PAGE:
Research tracks impact of reverse-switching codeine

Research tracks impact of reverse-switching codeine

31 March 2020 - Deborah Wilkes

Paracetamol medicines were the main beneficiary when codeine medicines were reverse-switched from non-prescription to prescription-only status in Australia on 1 February 2018, according to research just published in the Medical Journal of Australia.

Researchers from the University of New South Wales (UNSW) said sales to pharmacies of paracetamol, paracetamol combinations, and ibuprofen medicines had increased but sales of prescription analgesics had not risen.

Meanwhile, sales of non-prescription cold and flu products containing the opioid derivative dextromethorphan had increased slightly, said the researchers, but sales of cough products containing dextromethorphan, dihydrocodeine or pholcodine had not.

Lead author Andrea Schaffer said the team had previously shown that reverse-switching codeine had led to a substantial reduction in codeine poisoning calls to the NSW Poison Information Centre, and an 87% drop in sales of low-strength codeine products.

Commenting on the latest findings, Schaffer said paracetamol, ibuprofen and paracetamol combinations “carry less risk of dependence” but “using them excessively or inappropriately is also associated with harms”.

“Misuse and overuse of paracetamol has been associated with serious adverse events such as liver failure, and, in the case of ibuprofen, with gastrointestinal complications or kidney impairment,” remarked Schaffer.

According to Schaffer, there was a need to “monitor future numbers of adverse events – like paracetamol overdose-related hospital admissions and liver injuries – particularly given these had already been increasing in Australia prior to the rescheduling”.

Key findings

The researchers observed a “sizeable increase” in overall non-prescription non-codeine painkiller sales following the reverse-switch of codeine. They said there had been a 41% increase in tablets sold, and a 13% increase in packs sold.

The increase in sales of paracetamol, ibuprofen and paracetamol/ibuprofen combination products, they added, had “far offset” the reduction in non-prescription codeine sales post-rescheduling.

Paracetamol medicines were the main beneficiary. Tablet sales had increased by more than 75%, said the researchers, lifting the market share from 44.9% of all packs of non-prescription analgesics to 60.1% of all packs.

Combination medicines containing paracetamol and ibuprofen had also benefited, noted the researchers, with sales “more than quadrupling” after rescheduling.

“The dramatic increase was likely related to increased marketing of these products,” said the researchers, “and the fact that they have similar pain-relieving effects to codeine combined with paracetamol or ibuprofen.”

Prescriptions for codeine medicines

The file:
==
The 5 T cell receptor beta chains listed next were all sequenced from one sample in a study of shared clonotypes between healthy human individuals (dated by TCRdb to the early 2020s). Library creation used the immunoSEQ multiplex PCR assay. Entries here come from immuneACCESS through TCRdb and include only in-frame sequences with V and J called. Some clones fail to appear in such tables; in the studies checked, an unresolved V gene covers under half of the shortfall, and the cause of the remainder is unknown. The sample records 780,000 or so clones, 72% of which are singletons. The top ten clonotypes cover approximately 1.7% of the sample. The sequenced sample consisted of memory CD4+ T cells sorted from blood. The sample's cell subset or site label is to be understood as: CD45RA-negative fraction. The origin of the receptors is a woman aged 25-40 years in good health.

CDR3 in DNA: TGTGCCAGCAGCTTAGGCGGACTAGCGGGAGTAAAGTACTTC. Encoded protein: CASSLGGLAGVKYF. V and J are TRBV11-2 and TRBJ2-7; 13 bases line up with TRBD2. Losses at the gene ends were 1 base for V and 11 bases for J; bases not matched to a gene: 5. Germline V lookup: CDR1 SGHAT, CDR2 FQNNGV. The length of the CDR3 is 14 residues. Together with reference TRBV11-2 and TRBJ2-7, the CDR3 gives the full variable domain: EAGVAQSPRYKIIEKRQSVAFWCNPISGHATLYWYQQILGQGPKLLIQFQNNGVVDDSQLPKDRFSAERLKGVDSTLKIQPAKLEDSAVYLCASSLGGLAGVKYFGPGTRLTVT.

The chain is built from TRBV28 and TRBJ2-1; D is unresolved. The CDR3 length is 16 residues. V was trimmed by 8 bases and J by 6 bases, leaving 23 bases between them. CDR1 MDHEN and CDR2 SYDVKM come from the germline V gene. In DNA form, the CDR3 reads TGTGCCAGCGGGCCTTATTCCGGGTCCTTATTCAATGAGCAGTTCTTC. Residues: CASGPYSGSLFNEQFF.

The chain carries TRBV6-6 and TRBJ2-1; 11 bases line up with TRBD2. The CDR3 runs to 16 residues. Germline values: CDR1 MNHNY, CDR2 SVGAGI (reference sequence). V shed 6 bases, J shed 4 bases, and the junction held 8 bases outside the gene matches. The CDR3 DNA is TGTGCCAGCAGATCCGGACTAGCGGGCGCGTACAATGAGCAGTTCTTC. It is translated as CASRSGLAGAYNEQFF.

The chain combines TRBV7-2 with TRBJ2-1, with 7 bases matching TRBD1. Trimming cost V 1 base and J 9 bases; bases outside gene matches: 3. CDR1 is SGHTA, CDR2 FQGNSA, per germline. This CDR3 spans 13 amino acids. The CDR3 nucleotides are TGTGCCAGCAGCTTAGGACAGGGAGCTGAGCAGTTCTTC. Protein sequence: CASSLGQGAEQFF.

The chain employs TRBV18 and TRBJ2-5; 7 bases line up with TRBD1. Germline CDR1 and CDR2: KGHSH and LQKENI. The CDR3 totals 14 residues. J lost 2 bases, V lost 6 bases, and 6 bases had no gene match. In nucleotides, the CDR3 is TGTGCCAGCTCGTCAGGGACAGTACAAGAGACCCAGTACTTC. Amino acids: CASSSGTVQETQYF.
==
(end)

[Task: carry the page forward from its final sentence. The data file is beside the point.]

Commenting on prescriptions for codeine, the researchers said the increase in prescription codeine was much smaller than the volume of sales there had been in the OTC market before the rescheduling.

The researchers said pharmacies had sold 23.5 million packs of non-prescription codeine medicines in the year before the rescheduling announcement.

“Contrary to our expectations, we observed only a slight increase in prescribed codeine post rescheduling,” commented Schaffer, adding the team had previously shown that this was due to “increases in sales of low-strength preparations, rather than high-strength”.

“This suggests that only a small number of people seem to be switching to prescription products,” added Schaffer, noting that this meant that “OTC codeine use was likely – at least in part – driven by convenience and easy access”.

Concerns about the reverse-switch

The researchers said one of the initial concerns about the reverse-switch had been an anticipated increase in sales of products containing opioid derivatives – such as non-prescription cold and flu products or cough suppressants containing dextromethorphan or dihydrocodeine.

“Experts were initially worried that consumers who previously bought codeine-containing painkillers may be switching to opioid derivatives – but it doesn’t look like that’s what’s happening, which is good news,” said Schaffer.

Schaffer added that this confirmed studies by other researchers that had found a “non-increase in non-codeine opioid sales”.

“In recent years there has been increased awareness about the harms of opioid over-prescribing, which may partly explain why there were no increased sales in that area,” commented Schaffer.

The research looked at the change in sales to pharmacies of non-prescription and prescription analgesics, cold and flu products, and cough suppressants. It covered the period from March 2015 until March 2019, excluding the 12 months between the announcement and the implementation of the reverse-switch.

The IQVIA data captured around 96% of all non-prescription and prescription pharmaceuticals sales to pharmacies in Australia. Sales to hospital pharmacies were excluded.

Australia's Therapeutic Goods Administration (TGA) announced in December 2016 that non-prescription medicines containing codeine should only be available on prescription. The move was prompted by "overuse and abuse" of such products (click here to read the News story).

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